Winston’s Wish provides counselling, support and therapy to grieving children who have lost their mum, dad or carer
Winston’s Wish helps children find ways of holding on to happy memories and to include someone who they miss on special days such as birthdays and Christmas.
With an original fundraising goal of £500 for Winston’s Wish, Joanne signed up for 12 half marathons, to run in Gemma’s memory.
It’s been her aim, too, to raise the profile of an amazing charity that is there for children when they need it – but that people may be unaware of until their own lives are touched by tragedy.
On your marks
The first race she ran was on January 17, 2017 in Helsby, Cheshire. It was a miserable cold and wet day, but despite the physical and emotional struggle, Joanne made it to the finish line.
That afternoon with friends , she and Paul raised a glass and toasted Gemma.
“We toasted her at the end of every run,” she smiles.
“Gem loved a G&T – a double!”
Joanne, Paul (second from right) and pals after completing the Liverpool Half Marathon
February was a half marathon in Liversedge, Yorkshire, but Joanne’s March running challenge was the most emotional of all – in Stafford, where just a year ago, things had been so different.
Standing at the start line wondering what was going through Gemma’s mind when she was stood here just 12 months ago. Has she been excited or nervous? Joanne wondered. Her sister had been so competitive.
In Gemma’s footsteps
“The route took me down passed the road we’d lived on when we were kids. Through the park and passed paddling pool we used to play in. Every step I took was in Gemma’s footprints.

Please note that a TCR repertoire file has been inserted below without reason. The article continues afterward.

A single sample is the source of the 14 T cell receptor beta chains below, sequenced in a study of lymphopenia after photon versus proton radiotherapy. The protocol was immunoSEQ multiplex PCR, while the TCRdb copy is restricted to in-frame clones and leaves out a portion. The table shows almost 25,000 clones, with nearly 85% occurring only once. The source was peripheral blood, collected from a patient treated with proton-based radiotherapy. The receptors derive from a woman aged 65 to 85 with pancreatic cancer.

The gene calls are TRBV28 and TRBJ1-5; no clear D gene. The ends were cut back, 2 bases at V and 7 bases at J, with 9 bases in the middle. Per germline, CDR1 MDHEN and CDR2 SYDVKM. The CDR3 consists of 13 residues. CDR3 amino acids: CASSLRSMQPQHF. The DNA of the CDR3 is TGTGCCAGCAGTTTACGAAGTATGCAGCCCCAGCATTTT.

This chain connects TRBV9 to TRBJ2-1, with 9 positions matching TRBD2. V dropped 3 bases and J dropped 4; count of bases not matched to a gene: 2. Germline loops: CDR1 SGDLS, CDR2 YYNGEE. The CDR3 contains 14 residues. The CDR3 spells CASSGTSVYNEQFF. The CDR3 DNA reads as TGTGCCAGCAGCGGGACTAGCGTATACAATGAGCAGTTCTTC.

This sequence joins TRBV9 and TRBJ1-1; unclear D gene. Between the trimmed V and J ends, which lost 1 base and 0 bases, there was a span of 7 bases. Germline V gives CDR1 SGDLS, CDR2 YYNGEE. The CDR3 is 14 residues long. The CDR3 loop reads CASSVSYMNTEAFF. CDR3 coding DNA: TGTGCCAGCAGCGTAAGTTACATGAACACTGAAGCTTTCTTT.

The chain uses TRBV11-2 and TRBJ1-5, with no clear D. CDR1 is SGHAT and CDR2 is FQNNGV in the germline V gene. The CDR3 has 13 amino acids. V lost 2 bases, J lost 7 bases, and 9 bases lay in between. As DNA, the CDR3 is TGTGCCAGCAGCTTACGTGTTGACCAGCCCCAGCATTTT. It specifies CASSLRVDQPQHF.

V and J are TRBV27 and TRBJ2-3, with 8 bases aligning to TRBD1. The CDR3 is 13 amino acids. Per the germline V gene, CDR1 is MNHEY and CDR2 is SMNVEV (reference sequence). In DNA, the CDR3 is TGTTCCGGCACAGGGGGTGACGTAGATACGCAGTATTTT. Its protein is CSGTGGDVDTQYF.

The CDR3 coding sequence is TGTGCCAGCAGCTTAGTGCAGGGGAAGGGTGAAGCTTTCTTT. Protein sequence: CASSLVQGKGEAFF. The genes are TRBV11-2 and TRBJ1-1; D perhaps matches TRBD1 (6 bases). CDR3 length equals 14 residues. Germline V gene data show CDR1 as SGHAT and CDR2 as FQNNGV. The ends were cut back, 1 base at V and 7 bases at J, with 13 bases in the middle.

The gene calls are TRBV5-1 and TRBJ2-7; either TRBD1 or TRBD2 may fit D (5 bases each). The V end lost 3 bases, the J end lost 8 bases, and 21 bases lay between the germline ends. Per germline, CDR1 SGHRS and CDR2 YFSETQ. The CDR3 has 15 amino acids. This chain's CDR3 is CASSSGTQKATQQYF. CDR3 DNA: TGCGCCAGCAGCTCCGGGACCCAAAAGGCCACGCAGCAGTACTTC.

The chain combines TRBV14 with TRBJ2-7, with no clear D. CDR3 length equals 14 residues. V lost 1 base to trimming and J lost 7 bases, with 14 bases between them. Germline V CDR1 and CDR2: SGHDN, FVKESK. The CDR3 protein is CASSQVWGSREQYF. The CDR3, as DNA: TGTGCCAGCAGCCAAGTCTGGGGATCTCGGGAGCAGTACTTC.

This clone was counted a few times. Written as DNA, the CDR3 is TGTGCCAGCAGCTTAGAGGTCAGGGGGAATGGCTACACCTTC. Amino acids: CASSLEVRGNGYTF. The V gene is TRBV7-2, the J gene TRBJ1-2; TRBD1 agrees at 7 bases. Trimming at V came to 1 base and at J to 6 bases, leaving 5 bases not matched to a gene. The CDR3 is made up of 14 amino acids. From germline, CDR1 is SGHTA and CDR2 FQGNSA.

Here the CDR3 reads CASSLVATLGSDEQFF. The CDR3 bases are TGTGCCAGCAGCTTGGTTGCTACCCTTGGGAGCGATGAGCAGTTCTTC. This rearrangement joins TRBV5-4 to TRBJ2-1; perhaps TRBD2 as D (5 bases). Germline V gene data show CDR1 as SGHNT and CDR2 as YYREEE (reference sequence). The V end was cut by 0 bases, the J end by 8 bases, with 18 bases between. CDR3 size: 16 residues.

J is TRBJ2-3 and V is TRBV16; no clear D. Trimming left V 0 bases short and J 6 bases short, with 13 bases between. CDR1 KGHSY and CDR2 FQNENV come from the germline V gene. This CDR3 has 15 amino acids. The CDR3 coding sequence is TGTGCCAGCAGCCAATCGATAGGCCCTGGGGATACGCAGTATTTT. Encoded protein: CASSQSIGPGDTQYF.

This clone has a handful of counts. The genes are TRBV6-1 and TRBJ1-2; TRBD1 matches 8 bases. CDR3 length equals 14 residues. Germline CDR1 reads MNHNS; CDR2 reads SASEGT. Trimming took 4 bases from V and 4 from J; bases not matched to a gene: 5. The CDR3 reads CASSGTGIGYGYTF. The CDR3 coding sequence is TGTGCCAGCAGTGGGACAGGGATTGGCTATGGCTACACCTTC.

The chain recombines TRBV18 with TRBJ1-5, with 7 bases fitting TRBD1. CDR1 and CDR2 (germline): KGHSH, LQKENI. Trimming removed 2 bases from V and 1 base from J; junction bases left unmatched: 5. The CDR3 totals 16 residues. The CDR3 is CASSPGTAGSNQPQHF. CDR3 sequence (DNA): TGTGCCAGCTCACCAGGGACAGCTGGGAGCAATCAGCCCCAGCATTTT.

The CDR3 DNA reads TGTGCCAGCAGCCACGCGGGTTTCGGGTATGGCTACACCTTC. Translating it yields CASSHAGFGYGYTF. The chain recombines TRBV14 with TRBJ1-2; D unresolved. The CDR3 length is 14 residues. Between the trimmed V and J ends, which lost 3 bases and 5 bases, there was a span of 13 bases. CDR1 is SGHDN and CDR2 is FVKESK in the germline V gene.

“Approaching the finish line I was thinking about how Gemma was celebrating her amazing time with Ed and the boys whilst collecting her medal and now...now it’s a memory.”
The next four half marathons weren’t far from home, in Liverpool and Lancashire, while August saw Joanne fly to Dublin to run.
She did the Great North Run in September. That month, a gala charity benefit for Winston’s Wish was also held at Warrington’s Eagle Sports Club in memory of Gemma.
Joanne and Paul ran the Dublin Half marathon with their boys James, far left, and Ben
October’s half marathon was in Manchester, while the initial plan had been to take part in an annual event held at Tatton Park in November. But by then, Joanne had run through an awful lot of bad weather. With her birthday coming up in November, why not combine her 11th half marathon challenge with a holiday break in the Sunshine State?
Florida was amazing – but three miles from the finish line, Joanne saw a runner collapse and fall to the ground. Other runners rushed over to help: “It made me think of Gemma,” she says.
“It hurts knowing that Gemma was all alone when she died and took a lot of strength to hold back the tears. I still wonder if that girl’s okay and I’ll never know.”
Joanne and Paul completed the Florida Half Marathon
It was a deeply poignant race, but Joanne and Paul continued in their tradition and toasted Gemma later that afternoon – with cocktails.
In early December Joanne completed her final 12-month half marathon challenge, in Lisbon, Portugal. Travelling with some of her closest friends who had been her greatest support from the day Gemma died, they kept her spirits high throughout the weekend and she did not have much time to quietly reflect on what she had achieved.
“It was an amazing thing at the time,” she says looking back, although her 12-month challenge now seems like a blur.
“So many memories created and so much money raised for so many children who will benefit from it. But I was also glad it was all over.”
An emotional Joanne and Paul at the finish of the half marathon in Lisbon, Joanne's twelfth challenge for Gemma
Joanne not only completed her challenge, but exceeded her £500 fundraising goal for Winston’s Wish – with her supporters pledging an amazing £5,468 to the charity.
“I think Gemma would have been really, really proud,” says Joanne.
“In fact,” she smiles, “she would have probably wanted to do it herself – and raced against me, determined to win!”
- If you’ve been inspired by Joanne’s story and would like to support Winston’s Wish – the bereavement charity that’s there for grieving children, her Just Giving page for Gemma is still open for donations. You can also discover more about the charity and how it could support someone you know, at www.winstonswish.org.